Friday’s media briefing by the NFL focused primarily on the legal strategy that the league has deployed in Ezekiel Elliott‘s case. But the NFL also spent a little time blowing the P.R. horn regarding the NFL Players Association’s defense of Elliott.
NFL spokesman Joe Lockhart said the NFLPA is “playing the game of ‘blame and shame'” regarding Elliott’s accuser, Tiffany Thompson. Lockhart dubbed the effort “offensive,” pointing to evidence and argument from the internal appeal hearing made to look Thompson look bad. Lockhart, who once worked for a President whose lawyers were accused of dealing with allegations of sexual misconduct by advancing the “nuts and sluts” defense, also chastised Elliott and the union for putting the 160-page investigation report in the Elliott case “up on the Internet, for everyone to see.”
In fairness to Elliott and his legal team, the investigative report — which was created by the league — is relevant to the question of whether the league’s disciplinary procedures were fair and proper, as applied to Elliott.
Earlier this month, Lockhart criticized NFLPA lawyer Jeffrey Kessler for pointing out that Commissioner Roger Goodell had not considered the possibility of mitigating circumstances that may have reduced Elliott’s baseline suspension of six games based on things Thompson had said and done.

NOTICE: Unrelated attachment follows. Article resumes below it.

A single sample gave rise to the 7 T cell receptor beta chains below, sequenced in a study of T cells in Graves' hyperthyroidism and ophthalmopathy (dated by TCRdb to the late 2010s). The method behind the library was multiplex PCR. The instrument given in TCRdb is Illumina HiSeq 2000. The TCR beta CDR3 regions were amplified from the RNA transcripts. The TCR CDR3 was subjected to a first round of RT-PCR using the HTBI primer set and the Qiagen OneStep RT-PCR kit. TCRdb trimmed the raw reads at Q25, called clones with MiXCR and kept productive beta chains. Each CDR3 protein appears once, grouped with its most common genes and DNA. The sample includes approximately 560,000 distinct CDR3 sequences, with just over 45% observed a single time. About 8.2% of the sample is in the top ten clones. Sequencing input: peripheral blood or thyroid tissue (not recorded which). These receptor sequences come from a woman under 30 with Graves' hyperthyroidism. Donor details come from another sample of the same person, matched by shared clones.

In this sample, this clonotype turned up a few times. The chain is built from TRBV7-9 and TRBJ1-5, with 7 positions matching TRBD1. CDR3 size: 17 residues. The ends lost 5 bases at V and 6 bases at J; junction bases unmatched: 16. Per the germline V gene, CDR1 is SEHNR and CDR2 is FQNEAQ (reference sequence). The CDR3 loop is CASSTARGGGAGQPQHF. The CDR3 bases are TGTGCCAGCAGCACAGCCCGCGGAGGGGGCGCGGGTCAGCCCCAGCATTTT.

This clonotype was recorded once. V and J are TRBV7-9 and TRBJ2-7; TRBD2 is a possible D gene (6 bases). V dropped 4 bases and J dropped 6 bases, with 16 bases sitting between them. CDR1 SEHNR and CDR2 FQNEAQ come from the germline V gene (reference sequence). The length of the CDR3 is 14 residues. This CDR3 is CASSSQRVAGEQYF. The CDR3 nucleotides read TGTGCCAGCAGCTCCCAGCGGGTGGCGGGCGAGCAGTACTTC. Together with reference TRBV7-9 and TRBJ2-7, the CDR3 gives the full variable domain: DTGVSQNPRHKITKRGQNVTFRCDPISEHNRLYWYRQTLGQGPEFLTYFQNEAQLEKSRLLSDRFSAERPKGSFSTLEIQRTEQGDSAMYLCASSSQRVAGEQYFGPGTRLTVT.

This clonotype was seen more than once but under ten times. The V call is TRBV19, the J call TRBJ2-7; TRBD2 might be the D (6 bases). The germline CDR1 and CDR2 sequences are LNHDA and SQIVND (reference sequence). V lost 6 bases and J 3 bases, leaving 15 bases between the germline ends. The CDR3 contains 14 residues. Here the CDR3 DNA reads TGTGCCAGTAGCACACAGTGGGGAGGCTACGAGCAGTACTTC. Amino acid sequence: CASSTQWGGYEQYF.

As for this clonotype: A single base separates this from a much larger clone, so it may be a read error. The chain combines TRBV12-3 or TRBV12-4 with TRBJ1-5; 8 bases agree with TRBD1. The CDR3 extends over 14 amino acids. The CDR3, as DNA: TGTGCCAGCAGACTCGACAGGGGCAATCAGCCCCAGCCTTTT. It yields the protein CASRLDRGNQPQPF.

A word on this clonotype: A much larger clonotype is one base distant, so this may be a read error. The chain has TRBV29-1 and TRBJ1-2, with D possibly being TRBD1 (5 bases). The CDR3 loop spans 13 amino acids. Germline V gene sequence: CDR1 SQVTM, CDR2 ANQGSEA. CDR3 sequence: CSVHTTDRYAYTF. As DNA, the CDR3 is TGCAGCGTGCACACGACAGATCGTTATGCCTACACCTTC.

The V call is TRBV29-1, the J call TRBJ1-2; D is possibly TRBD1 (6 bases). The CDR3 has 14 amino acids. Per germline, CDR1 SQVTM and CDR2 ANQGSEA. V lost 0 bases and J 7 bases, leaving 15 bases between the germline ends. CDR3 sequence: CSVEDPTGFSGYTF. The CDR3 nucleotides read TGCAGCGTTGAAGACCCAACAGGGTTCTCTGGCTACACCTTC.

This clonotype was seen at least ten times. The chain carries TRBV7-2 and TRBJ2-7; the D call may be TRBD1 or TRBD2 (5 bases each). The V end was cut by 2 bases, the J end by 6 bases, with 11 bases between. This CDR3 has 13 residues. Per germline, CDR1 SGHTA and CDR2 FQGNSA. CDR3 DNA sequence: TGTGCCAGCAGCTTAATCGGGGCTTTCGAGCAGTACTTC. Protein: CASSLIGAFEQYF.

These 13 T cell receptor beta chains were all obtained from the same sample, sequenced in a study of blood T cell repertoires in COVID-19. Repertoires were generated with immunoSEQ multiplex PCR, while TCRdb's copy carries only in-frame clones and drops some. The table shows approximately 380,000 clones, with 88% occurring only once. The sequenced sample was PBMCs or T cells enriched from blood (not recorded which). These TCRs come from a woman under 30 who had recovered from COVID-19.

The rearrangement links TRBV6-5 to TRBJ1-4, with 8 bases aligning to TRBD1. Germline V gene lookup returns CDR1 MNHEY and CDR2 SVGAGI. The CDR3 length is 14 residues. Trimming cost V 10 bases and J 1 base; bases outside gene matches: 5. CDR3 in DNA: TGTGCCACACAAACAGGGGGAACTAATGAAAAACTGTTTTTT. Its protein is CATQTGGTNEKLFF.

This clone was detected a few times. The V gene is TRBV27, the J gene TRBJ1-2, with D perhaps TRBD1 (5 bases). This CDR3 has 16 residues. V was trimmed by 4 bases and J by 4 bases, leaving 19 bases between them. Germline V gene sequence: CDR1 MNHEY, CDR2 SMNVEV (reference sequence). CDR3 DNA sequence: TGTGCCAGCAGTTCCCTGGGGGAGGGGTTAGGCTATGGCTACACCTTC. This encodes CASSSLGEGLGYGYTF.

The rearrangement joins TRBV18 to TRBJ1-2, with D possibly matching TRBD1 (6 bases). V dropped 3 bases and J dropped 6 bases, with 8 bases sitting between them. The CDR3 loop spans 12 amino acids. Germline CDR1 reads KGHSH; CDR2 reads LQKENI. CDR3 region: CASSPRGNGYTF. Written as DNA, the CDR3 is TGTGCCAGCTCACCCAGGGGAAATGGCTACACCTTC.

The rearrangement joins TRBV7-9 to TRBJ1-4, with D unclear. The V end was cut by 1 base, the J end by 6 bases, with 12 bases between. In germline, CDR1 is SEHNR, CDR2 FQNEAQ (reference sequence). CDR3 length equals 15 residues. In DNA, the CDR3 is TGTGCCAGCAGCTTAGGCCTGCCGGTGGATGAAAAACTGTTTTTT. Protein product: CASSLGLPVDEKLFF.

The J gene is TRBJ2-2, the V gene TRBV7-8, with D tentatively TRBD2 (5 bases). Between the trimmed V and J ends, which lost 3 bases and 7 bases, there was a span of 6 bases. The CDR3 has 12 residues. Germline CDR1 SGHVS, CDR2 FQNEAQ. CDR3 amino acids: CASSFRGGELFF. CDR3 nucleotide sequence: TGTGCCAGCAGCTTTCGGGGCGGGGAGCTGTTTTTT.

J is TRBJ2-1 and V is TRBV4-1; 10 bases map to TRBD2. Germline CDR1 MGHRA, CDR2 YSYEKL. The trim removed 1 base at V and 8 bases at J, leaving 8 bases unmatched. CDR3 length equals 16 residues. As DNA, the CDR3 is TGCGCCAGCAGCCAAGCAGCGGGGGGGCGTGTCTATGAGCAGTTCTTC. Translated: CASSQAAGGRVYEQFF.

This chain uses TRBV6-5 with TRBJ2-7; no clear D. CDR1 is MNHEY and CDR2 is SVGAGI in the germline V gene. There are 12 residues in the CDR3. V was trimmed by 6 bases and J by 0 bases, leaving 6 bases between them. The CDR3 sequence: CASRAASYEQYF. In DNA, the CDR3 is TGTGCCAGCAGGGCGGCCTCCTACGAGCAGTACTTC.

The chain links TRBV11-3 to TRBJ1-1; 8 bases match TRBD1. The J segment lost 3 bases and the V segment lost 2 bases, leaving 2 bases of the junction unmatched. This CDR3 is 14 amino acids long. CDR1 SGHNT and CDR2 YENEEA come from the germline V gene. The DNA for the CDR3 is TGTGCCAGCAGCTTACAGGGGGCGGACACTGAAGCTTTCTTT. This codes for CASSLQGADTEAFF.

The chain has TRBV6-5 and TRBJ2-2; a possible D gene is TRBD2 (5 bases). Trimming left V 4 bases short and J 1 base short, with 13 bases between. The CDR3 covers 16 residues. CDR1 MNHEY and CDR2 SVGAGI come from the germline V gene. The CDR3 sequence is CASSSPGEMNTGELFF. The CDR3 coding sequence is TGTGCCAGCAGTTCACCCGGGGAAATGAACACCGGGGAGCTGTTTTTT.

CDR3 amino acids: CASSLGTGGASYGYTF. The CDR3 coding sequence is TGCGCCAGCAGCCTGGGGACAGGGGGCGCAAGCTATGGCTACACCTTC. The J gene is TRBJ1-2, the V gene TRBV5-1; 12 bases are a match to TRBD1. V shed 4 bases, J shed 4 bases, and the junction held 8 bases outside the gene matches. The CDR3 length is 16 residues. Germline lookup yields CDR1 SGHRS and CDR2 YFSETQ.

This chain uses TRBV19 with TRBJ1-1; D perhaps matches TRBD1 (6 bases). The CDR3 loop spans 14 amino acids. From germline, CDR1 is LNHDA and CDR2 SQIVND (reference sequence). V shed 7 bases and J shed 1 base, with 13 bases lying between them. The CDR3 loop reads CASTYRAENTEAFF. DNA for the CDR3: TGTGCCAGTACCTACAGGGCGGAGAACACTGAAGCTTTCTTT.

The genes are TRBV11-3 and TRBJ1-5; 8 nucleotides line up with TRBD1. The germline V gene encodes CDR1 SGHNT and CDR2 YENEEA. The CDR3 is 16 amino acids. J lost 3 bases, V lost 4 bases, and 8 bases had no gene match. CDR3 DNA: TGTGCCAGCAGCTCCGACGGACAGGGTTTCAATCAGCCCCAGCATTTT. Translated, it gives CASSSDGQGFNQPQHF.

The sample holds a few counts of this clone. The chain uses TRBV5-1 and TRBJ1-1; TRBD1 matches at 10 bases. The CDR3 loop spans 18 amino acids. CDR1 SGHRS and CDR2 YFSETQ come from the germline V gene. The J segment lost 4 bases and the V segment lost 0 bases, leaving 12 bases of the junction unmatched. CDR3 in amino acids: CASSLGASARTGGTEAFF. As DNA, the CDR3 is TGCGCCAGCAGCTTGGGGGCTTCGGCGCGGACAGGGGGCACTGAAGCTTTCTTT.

In response to Lockhart’s comments, the NFLPA issued on Friday afternoon an open letter to the media.
“This week, the NFL continued their endless spin cycle by using their lawyers and political operatives in a series of background and on-the-record media calls that only included some of you,” the NFLPA wrote. “This is a desperate attempt to rescue whatever credibility they have left with you and the fans. For all of the distractions that the League office has dictated to you this week, here is a reminder about who we are and what we do in the words of the Federal Judge Amos Mazzant in the Elliott decision: ‘Luckily, the NFLPA found the fairness needle in the unfairness haystack. . . .’ The Judge goes on: ‘Consistent with [the NFL’s] previous actions to suppress [their lead Investigator’s] dissenting opinions, the NFL kept this sequence of events from the NFLPA and Elliott until the arbitration hearing. In fact, had the NFL succeeded in its overall goal, this sequence of events would still be concealed from Elliott and the NFLPA.’
“For those of you sticking to the facts, we thank you for your continued accurate coverage of our players and wish everyone good luck in Week 2 of the NFL season.”
The allegations and counter allegations don’t really matter at this point; the U.S. Court of Appeals for the Fifth Circuit will be deciding sooner or later whether to allow the suspension of Elliott to proceed. But it’s no surprise, given that the NFL’s decision to prosecute privately employees who were never prosecuted publicly arises strictly and completely from P.R. concerns, that these legal maneuverings will continue to have a very real P.R. dynamic.